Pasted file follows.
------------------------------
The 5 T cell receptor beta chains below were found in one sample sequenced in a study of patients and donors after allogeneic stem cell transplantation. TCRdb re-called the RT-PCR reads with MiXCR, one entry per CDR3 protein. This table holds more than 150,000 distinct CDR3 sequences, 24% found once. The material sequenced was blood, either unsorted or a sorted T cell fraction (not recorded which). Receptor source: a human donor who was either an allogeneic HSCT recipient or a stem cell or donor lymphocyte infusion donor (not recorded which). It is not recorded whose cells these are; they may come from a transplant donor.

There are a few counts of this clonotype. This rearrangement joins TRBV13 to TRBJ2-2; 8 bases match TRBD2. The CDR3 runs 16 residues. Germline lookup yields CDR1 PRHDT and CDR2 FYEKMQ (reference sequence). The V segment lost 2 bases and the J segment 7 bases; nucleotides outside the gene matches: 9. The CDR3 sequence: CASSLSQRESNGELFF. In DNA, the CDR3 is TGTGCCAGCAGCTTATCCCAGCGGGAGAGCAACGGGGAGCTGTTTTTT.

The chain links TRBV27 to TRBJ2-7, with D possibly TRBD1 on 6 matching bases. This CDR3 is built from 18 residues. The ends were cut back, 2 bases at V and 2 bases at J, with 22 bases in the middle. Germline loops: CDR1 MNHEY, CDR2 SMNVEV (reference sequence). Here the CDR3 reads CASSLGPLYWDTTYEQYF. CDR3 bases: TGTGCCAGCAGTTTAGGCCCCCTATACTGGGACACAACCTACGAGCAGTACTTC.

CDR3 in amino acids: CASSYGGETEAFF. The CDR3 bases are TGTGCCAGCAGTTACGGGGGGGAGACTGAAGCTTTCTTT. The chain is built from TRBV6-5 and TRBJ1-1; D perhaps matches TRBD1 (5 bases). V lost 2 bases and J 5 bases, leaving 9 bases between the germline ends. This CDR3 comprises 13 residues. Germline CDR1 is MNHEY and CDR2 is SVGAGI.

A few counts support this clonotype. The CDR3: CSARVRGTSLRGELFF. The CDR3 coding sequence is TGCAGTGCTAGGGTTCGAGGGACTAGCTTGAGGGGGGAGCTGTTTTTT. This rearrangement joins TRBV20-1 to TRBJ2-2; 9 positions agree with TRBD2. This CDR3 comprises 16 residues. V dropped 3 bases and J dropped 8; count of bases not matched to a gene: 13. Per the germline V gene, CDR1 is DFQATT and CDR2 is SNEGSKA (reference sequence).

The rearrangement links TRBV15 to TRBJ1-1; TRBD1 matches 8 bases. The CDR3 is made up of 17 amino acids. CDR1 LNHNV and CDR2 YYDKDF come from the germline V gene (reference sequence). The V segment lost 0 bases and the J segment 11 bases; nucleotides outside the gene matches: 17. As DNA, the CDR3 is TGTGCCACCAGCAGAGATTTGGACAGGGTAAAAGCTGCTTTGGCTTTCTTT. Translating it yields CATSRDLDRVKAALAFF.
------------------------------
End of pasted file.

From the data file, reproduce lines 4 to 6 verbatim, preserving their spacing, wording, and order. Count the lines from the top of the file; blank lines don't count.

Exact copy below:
CDR3 in amino acids: CASSYGGETEAFF. The CDR3 bases are TGTGCCAGCAGTTACGGGGGGGAGACTGAAGCTTTCTTT. The chain is built from TRBV6-5 and TRBJ1-1; D perhaps matches TRBD1 (5 bases). V lost 2 bases and J 5 bases, leaving 9 bases between the germline ends. This CDR3 comprises 13 residues. Germline CDR1 is MNHEY and CDR2 is SVGAGI.

A few counts support this clonotype. The CDR3: CSARVRGTSLRGELFF. The CDR3 coding sequence is TGCAGTGCTAGGGTTCGAGGGACTAGCTTGAGGGGGGAGCTGTTTTTT. This rearrangement joins TRBV20-1 to TRBJ2-2; 9 positions agree with TRBD2. This CDR3 comprises 16 residues. V dropped 3 bases and J dropped 8; count of bases not matched to a gene: 13. Per the germline V gene, CDR1 is DFQATT and CDR2 is SNEGSKA (reference sequence).

The rearrangement links TRBV15 to TRBJ1-1; TRBD1 matches 8 bases. The CDR3 is made up of 17 amino acids. CDR1 LNHNV and CDR2 YYDKDF come from the germline V gene (reference sequence). The V segment lost 0 bases and the J segment 11 bases; nucleotides outside the gene matches: 17. As DNA, the CDR3 is TGTGCCACCAGCAGAGATTTGGACAGGGTAAAAGCTGCTTTGGCTTTCTTT. Translating it yields CATSRDLDRVKAALAFF.